Hemet, California, impacted by high water levels and fire danger warning

Evacuation ordered ahead of possible mud, debris flows in San Bernardino County

Involving the Los Angeles River and Highway 395, emergency management authorities have declared an emergency and order that a mandatory evacuation of the community of Hemet, just east of Hemet Valley Road, be in effect beginning at 6 p.m. Wednesday.

As of early Wednesday evening, the L.A. River was high, flowing at more than 3 feet above flood stage, and flowing through a series of mudslides. The area is under a voluntary evacuation order issued by the California Department of Water Resources.

California Highway Patrol Lt. David Brown, who is commanding the California Army National Guard’s 1st Battalion, 101st Airborne Division, said the area is expected to be significantly impacted by debris flows. There is no time to spare for the area.

With the weather forecast calling for high temperatures, the ground around Hemet is already saturated and the runoff from rainfall is already at record levels.

The National Weather Service forecast for Hemet calls for rain falling between 2 a.m. Wednesday and 2 a.m. Thursday, with winds gusting to 35 mph.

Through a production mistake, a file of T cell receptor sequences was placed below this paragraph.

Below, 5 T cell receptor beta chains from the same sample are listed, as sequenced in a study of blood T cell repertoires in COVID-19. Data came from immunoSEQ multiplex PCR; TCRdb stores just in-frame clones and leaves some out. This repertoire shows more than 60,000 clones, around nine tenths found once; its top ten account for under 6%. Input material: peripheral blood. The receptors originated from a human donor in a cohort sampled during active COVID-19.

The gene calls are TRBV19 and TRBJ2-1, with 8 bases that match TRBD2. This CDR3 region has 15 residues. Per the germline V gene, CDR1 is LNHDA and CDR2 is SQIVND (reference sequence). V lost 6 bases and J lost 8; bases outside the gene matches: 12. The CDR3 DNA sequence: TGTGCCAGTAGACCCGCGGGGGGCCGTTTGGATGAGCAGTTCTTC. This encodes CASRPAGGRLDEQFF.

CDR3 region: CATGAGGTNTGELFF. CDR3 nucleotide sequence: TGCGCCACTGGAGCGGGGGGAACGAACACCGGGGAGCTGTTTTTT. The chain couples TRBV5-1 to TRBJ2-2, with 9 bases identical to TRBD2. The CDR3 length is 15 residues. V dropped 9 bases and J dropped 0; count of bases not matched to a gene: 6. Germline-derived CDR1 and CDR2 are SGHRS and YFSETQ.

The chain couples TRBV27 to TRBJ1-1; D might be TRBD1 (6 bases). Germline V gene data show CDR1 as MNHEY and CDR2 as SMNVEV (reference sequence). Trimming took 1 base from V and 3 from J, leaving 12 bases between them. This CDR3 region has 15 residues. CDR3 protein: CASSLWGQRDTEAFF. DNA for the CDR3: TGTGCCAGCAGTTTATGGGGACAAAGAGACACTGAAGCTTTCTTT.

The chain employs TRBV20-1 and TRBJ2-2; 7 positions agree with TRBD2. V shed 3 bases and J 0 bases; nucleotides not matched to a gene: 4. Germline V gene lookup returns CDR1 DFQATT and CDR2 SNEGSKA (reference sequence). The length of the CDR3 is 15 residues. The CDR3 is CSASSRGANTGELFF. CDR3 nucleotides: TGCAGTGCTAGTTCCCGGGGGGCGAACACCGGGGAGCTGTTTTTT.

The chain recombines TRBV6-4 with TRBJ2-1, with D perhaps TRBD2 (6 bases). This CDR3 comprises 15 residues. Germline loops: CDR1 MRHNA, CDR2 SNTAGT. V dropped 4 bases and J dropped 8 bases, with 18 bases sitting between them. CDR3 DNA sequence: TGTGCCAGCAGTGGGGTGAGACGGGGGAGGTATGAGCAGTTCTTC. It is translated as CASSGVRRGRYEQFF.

The National Weather Service in Los Angeles has issued a high fire danger warning for the Valley including Hemet. The National Weather Service in Hemet is issuing a flood alert for the area, including Hemet, through 11 p.m. Tuesday.

Due to high water levels and fire risks, many residents have turned off their utilities, and many school districts have canceled classes for Wednesday.

According to the National Weather Service, California State Route 395 remains closed from Hemet to San Diego, and the California Department of Transportation is working on repairs to the roadway. However, at this time, there are no plans to begin building a new emergency lane on Hemet Valley Road.

To update the public on the evacuation order and road conditions, the California Department of Water Resources is urging those living in areas impacted by debris flows to contact the department at 804-896-1713.

The California Department of Water Resources urged people affected by the mud and

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